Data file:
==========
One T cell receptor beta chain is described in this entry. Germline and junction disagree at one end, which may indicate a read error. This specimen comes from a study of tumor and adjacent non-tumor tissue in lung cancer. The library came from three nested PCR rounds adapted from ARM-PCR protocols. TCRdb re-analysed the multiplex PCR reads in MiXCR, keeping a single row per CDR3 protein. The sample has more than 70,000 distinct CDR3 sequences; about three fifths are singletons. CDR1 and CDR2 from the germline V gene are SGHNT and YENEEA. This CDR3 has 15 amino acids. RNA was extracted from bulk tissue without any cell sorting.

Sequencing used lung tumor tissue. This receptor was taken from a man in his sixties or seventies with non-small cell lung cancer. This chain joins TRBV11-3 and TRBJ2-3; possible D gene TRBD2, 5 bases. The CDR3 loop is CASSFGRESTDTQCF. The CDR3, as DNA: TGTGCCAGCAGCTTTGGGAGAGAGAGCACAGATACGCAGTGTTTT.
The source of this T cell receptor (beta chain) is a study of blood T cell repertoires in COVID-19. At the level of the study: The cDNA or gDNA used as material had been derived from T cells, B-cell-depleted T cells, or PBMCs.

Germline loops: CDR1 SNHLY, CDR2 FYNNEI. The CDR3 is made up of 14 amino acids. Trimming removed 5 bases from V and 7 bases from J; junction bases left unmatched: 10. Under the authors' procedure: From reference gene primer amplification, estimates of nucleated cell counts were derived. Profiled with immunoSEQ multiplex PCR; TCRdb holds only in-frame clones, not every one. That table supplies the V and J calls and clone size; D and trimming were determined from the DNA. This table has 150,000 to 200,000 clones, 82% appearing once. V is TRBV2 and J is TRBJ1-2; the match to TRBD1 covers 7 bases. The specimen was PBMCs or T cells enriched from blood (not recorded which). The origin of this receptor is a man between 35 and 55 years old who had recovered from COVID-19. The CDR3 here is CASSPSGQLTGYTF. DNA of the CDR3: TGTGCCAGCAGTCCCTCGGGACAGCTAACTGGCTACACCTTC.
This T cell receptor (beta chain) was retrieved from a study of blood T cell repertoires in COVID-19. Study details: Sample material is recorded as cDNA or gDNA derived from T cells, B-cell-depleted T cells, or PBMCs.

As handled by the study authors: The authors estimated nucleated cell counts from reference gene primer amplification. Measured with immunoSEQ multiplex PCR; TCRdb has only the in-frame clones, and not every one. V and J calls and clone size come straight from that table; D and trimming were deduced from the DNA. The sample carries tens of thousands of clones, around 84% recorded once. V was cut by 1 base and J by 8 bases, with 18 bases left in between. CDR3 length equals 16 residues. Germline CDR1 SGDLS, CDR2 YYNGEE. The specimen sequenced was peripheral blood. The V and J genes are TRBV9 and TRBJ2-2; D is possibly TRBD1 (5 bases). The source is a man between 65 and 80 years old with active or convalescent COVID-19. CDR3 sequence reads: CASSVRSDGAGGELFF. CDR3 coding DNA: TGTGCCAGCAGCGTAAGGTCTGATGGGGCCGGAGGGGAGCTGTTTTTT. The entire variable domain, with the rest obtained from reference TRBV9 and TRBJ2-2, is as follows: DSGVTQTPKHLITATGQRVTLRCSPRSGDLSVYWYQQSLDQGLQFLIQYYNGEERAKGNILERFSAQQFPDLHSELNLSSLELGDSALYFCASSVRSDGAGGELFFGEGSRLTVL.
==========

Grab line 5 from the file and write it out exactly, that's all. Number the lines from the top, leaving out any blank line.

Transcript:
This T cell receptor (beta chain) was retrieved from a study of blood T cell repertoires in COVID-19. Study details: Sample material is recorded as cDNA or gDNA derived from T cells, B-cell-depleted T cells, or PBMCs.